Many modern science fiction and fantasy novels follow one of two templates: endless, meandering serials with oversized casts and heavily media-influenced series whose individual volumes read like Hollywood movies. Dreamsnake is a single, complete, not-overly-long novel with only a couple point-of-view characters. Like Long Way it’s a picaresque novel with ongoing plot strands that come up at the climax. (Between these novels I’m coming to realize how much affection I have for this narrative structure.) An episodic structure is exactly what this novel needs to express its themes: moving Snake between different people with different cultures and technologies, and showing them coexisting, is the point. Arevin’s subplot gives another perspective on the places Snake visits, and reveals more about her society without having to send her home.
The different sub-stories allow Dreamsnake to run its themes through several variations. What’s interesting about the novel’s setup is Snake’s reaction to the death of her dreamsnake. It would be easy to put all the blame on the people who attacked her snake, who honestly should have known better. But Snake also blames herself for not getting how afraid they were, or explaining enough: she “didnâ€™t understand them until too late.” She should have talked to them more.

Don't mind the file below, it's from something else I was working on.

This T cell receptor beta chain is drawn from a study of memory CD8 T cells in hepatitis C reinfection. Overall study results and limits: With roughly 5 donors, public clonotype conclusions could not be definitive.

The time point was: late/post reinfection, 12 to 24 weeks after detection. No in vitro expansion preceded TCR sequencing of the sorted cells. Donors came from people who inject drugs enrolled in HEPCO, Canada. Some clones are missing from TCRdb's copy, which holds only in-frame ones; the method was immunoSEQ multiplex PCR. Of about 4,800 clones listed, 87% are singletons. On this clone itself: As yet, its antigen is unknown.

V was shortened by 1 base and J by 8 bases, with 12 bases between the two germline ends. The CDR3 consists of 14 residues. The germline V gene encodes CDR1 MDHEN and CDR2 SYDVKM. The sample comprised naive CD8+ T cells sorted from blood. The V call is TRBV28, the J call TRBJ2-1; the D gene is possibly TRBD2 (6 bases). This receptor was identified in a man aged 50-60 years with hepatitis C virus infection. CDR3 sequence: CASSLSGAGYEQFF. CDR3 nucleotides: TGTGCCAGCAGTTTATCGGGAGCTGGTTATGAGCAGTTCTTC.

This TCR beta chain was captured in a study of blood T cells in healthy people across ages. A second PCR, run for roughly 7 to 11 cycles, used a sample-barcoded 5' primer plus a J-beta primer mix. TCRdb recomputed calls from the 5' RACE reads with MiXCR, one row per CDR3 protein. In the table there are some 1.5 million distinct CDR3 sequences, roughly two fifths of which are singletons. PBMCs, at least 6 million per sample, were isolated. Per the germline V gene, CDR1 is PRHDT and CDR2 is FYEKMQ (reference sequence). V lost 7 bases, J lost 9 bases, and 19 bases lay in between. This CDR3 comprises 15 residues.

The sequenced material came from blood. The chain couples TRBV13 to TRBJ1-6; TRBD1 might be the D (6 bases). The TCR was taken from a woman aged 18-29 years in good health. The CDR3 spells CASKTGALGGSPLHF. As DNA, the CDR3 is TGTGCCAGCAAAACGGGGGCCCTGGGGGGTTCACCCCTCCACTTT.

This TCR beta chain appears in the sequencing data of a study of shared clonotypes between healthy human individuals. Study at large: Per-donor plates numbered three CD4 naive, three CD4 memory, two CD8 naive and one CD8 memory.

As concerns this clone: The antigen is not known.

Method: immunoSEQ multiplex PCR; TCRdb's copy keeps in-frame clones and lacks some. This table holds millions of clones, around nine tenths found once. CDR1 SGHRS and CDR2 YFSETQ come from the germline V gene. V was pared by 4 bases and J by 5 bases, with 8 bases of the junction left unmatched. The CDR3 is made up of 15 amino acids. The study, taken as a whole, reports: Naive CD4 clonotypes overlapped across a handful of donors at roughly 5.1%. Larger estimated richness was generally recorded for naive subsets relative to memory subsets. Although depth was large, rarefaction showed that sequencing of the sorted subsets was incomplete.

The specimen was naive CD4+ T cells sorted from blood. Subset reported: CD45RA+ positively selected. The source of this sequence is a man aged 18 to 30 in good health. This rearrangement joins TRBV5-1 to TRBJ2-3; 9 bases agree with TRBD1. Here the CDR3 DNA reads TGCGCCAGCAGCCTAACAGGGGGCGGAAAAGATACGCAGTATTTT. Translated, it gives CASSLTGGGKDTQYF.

Snake’s adventures center around communication, and problems caused by miscommunication and bad assumptions. An exile from a domed city dies because she went prospecting in a radioactive crater; her people lied to her so often she no longer believed in the danger. A young man is given outdated information on those birth control techniques and causes an unwanted pregnancy. Snake discovers and rescues an abused child by being the first person to pay any attention to her. On a less fraught note, Arevin discovers late in his journey that he may have mildly offended several people by misunderstanding what they meant when they asked if there was anything they could do for him. In between, Dreamsnake is punctuated by small misunderstandings cleared up by talking. Snake solves problems by asking questions, sharing information, and considering other points of view. She loses her temper with stupidity or genuine evil, but generally she’s patient, tolerant, and curious.